SABMiller Plc may be forced to halt operations in South Sudan unless it’s able to access foreign currency and fuel needed to run the business.
“If we don’t get access to raw materials and the lack of hard currency continues, we may do so, but we are saying not now or in the near future,” George Nisbet, finance director at Southern Sudan Beverages Ltd., of SSBL, said by phone Saturday from the capital, Juba.
Fighting between government and rebel forces that erupted in South Sudan in December 2013 has left tens of thousands of people dead and more than 2 million displaced, according to the United Nations. President Salva Kiir and rebel leader Riek Machar have failed to reach an agreement on ending the conflict despite months of negotiations.
SABMiller, the world’s second-biggest brewer, built the first brewery in South Sudan. The manufacturing began producing brands including White Bull and Nile Special in 2009. Africa accounts for about 31 percent of total revenue, according to data compiled by Bloomberg.
SSBL is scaling back operations and sending some staff on leave as it tries to deal with the shortages, Managing Director Carlos Gomez told reporters during a tour of the company’s facilities in Juba. The company depends entirely on imported raw materials like diesel to run its machines and foreign suppliers are reluctant to extend credit further, he said.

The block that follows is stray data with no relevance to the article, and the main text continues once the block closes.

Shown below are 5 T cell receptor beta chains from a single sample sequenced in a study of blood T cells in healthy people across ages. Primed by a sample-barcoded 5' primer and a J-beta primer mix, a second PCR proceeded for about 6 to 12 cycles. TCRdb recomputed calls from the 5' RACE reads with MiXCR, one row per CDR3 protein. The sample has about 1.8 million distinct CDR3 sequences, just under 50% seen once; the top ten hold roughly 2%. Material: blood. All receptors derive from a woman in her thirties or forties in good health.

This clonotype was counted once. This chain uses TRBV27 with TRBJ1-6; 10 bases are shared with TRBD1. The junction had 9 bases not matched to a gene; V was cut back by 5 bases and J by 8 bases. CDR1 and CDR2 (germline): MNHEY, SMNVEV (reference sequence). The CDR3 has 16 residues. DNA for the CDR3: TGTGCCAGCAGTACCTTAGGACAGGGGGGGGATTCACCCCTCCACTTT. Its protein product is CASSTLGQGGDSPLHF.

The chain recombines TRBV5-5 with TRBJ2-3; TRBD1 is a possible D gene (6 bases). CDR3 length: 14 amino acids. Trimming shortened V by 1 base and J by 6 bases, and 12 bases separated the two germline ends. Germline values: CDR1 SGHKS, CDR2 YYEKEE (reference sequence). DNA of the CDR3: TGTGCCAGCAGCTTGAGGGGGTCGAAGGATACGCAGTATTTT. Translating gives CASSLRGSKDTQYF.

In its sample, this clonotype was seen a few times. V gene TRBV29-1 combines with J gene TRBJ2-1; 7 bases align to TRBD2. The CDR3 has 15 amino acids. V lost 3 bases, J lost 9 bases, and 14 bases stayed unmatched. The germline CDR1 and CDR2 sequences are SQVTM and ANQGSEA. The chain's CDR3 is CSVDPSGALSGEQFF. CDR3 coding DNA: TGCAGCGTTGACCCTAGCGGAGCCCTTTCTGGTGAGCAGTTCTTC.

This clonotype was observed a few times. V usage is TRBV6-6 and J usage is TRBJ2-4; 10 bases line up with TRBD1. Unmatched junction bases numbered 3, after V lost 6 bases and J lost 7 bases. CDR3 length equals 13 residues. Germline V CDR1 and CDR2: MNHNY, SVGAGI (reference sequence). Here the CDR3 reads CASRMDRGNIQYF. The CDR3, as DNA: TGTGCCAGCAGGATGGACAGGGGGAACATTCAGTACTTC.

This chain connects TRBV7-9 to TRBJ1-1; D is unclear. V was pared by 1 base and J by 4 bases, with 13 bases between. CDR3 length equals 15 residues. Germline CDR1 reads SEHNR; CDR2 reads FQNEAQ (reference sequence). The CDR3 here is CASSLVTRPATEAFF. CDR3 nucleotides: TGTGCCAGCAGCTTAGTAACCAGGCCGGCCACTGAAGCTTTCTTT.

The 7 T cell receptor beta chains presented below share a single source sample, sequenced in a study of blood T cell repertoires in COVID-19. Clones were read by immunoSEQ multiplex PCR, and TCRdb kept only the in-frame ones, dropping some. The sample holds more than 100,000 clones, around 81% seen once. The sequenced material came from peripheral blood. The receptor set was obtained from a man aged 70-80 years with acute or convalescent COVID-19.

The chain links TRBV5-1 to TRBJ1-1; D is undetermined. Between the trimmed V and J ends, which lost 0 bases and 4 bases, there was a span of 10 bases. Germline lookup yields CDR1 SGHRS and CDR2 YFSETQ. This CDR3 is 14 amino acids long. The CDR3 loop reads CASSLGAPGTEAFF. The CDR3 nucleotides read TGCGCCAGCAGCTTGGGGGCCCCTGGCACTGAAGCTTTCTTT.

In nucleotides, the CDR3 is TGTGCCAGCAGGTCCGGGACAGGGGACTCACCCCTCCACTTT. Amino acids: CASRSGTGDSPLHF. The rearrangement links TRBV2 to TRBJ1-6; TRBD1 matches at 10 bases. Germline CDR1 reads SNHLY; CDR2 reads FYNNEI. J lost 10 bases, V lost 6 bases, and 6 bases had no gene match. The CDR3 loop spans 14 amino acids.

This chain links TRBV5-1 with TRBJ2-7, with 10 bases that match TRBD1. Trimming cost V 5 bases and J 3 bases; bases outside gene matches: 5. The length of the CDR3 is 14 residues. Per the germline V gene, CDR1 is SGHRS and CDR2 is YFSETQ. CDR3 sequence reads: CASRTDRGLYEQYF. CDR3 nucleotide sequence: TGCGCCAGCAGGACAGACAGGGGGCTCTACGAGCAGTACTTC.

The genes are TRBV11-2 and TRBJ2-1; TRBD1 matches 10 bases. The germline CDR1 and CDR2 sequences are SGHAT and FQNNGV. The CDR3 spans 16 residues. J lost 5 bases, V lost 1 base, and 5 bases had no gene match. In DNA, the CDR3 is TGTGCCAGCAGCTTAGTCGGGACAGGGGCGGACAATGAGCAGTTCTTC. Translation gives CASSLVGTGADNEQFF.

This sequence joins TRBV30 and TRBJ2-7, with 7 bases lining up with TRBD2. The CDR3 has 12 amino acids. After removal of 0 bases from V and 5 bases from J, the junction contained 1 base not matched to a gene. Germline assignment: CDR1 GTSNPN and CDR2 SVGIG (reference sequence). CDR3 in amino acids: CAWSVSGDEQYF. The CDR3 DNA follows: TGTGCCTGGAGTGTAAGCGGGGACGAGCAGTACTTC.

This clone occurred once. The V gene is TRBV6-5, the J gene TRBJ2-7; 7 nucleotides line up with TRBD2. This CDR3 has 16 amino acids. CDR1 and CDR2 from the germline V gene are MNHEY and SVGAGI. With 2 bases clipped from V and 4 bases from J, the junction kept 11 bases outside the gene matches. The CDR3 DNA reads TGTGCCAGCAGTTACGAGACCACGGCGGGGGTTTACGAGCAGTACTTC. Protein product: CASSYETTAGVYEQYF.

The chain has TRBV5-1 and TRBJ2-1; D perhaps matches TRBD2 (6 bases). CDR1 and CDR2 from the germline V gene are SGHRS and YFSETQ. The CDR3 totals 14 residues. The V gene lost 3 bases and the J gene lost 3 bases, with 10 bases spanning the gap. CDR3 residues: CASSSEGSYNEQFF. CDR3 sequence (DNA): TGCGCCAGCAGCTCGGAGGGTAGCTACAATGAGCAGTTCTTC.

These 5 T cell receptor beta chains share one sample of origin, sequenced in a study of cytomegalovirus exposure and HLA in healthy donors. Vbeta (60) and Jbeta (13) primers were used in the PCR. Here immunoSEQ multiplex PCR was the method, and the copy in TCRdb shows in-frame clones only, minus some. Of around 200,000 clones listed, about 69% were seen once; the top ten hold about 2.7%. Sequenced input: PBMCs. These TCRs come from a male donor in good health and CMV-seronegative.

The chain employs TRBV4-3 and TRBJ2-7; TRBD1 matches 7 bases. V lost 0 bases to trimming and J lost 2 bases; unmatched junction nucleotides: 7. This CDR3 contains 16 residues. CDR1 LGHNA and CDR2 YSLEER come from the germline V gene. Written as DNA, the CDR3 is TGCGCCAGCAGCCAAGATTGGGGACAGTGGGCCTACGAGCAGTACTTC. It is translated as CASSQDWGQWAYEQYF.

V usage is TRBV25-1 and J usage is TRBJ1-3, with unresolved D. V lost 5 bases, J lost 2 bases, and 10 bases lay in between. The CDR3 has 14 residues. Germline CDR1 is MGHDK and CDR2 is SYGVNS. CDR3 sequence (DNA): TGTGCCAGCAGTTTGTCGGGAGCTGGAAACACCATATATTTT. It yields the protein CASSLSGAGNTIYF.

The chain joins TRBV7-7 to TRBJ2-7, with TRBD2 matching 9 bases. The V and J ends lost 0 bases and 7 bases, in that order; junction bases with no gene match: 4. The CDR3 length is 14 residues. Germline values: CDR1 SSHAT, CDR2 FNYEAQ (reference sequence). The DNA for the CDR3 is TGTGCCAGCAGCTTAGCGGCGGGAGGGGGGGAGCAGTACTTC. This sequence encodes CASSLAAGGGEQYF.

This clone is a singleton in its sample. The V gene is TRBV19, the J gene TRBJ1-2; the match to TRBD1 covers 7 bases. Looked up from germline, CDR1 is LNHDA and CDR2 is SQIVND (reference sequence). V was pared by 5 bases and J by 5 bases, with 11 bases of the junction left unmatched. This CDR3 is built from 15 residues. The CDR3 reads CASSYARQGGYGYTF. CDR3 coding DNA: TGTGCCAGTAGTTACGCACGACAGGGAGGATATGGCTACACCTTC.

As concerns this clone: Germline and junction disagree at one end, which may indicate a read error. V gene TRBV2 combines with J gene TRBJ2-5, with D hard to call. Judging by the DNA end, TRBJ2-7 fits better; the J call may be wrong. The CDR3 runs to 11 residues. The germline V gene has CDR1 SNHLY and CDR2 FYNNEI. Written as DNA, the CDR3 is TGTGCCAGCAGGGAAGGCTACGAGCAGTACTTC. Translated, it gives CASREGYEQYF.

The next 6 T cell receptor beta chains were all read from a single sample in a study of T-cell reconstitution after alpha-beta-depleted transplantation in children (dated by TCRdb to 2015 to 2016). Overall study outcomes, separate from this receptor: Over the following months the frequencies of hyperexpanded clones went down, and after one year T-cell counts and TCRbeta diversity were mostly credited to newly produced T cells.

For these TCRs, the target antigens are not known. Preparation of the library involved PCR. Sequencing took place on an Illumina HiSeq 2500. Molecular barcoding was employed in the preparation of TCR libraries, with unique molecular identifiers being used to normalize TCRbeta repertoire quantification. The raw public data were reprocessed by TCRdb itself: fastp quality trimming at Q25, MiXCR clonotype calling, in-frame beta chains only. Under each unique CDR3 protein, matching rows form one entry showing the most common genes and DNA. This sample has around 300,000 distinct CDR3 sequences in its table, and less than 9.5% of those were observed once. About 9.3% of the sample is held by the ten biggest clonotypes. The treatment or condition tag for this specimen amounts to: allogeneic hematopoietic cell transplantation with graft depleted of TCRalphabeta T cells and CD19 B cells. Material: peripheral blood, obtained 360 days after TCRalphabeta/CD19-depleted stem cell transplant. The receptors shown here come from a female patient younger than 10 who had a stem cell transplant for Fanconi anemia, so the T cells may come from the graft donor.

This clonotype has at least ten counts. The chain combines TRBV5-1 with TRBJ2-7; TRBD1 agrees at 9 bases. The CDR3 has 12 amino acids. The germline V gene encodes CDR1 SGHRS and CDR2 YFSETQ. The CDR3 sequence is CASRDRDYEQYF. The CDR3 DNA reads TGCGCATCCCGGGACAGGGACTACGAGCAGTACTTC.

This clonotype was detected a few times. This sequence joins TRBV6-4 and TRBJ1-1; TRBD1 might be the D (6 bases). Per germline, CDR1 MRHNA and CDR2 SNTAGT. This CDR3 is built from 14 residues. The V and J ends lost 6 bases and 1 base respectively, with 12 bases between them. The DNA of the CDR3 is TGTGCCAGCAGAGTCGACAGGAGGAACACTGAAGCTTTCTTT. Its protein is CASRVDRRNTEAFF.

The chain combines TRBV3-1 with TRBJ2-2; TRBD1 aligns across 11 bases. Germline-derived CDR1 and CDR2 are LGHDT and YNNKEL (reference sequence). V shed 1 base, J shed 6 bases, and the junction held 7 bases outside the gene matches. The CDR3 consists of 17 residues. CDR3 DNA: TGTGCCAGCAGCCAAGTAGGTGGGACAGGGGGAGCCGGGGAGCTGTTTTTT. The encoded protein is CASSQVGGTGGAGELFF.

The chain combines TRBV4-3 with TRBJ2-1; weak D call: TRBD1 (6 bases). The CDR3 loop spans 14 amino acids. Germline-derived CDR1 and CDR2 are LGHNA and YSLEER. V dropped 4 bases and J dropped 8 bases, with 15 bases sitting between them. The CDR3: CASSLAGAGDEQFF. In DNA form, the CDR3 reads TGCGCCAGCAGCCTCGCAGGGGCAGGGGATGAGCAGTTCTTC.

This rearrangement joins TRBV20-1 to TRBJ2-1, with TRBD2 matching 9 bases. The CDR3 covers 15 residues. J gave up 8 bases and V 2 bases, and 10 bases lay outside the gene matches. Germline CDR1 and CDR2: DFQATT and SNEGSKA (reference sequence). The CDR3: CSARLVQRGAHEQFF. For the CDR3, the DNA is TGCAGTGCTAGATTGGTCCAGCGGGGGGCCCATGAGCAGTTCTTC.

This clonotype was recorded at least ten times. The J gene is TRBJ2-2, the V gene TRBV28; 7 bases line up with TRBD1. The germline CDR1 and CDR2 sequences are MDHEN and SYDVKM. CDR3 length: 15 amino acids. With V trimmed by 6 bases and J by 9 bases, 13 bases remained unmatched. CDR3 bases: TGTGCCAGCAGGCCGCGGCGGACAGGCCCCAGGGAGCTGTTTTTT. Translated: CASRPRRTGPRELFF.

“Our suppliers they have been very good and have supported us over many years, but our credit to them has in some cases been beyond the limit and there is no appetite from them as foreign suppliers to continue taking risk by extending credit to us,” Gomez said. “They are nervous because of the possibility of us not being able to pay them in forex.”
Inflation has surged in South Sudan because of the conflict. Consumer prices jumped 61.2 percent from a year earlier in June after declining 1.3 percent in January. While the official exchange rate has remained stable at 2.95 per dollar, on the black market it changes hands at about 12.5 per dollar from 3.5 in January.
SSBL employs 405 staff, more than 100 casual laborers and directly services 3,000 customers, according to Gomez.
While the company has been able to place people on enforced vacation, “if there comes a time that this issue is not resolved quickly, the leave will run out and then we shall have to make more difficult decisions which we really don’t want to do.”